Mary Beard is on a mission to change the perception of these emperors as all being self-absorbed, decadent, depraved, cruel psychopaths. “After a lifetime of teaching Roman history I saw that those lurid, sometimes sadistic anecdotes that are always told about Roman emperors are important, but they aren’t necessarily true. We see the Roman Empire as if it was almost one psychopath after the next, with a very occasional goodie in between, but no empire was sustained for as long as the Roman Empire if it was ruled only by mad psychopaths and nothing else – and so I wanted to try to see behind those stories.”
Beard’s latest book, Emperor of Rome, shines a spotlight on those who ruled the Roman Empire from Julius Caesar (assassinated 44 bc) to Alexander Severus (assassinated 235 ad), a period that saw just under 30 emperors. It takes readers into the palace corridors, and beyond the hype of politics, power and succession and looks at the lives of ordinary Romans, providing an insight into the relationship between ruler and ruled.
No empire was sustained for as long as the Roman Empire if it was ruled only by mad psychopaths…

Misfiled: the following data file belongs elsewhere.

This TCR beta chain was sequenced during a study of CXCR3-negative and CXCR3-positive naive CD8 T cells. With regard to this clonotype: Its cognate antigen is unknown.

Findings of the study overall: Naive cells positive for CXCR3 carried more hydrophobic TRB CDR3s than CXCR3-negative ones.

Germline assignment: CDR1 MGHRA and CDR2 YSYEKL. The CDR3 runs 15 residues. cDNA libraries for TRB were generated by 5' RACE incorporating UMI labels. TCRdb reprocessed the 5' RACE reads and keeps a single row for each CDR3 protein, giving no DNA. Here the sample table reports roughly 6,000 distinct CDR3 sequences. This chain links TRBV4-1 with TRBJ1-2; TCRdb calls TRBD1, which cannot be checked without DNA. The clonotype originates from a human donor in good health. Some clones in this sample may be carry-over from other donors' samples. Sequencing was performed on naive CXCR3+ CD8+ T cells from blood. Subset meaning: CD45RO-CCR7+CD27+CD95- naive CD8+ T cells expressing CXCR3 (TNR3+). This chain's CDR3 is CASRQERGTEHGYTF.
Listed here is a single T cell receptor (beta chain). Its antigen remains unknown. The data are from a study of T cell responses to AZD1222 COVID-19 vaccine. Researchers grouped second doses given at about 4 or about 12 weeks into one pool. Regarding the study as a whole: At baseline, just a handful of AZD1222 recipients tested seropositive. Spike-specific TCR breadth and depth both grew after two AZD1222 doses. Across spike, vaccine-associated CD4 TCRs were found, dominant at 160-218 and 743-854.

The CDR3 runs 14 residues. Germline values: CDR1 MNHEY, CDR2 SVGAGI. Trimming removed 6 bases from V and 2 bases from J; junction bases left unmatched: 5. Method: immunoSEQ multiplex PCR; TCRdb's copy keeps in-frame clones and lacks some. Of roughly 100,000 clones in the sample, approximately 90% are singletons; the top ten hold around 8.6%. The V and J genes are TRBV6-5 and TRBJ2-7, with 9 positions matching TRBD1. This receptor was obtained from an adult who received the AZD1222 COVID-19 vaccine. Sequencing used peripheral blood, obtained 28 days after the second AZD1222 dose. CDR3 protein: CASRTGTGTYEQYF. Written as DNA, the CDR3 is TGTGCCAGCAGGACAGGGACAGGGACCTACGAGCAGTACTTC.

Beard does this by focusing on the ordinary things – and asking questions such as how the Romans lived, what was the role of emperor, how they organised their succession and who were the other people in their lives. “If you ask those questions, you see that the emperors do have things in common – it is the same job, actually. The Roman emperors are much more similar than they are different. By looking beneath the surface at the ordinary things, you also get an insight into what all those anecdotes are doing. They are partly about people outside the palace, wondering what happens inside the palace.”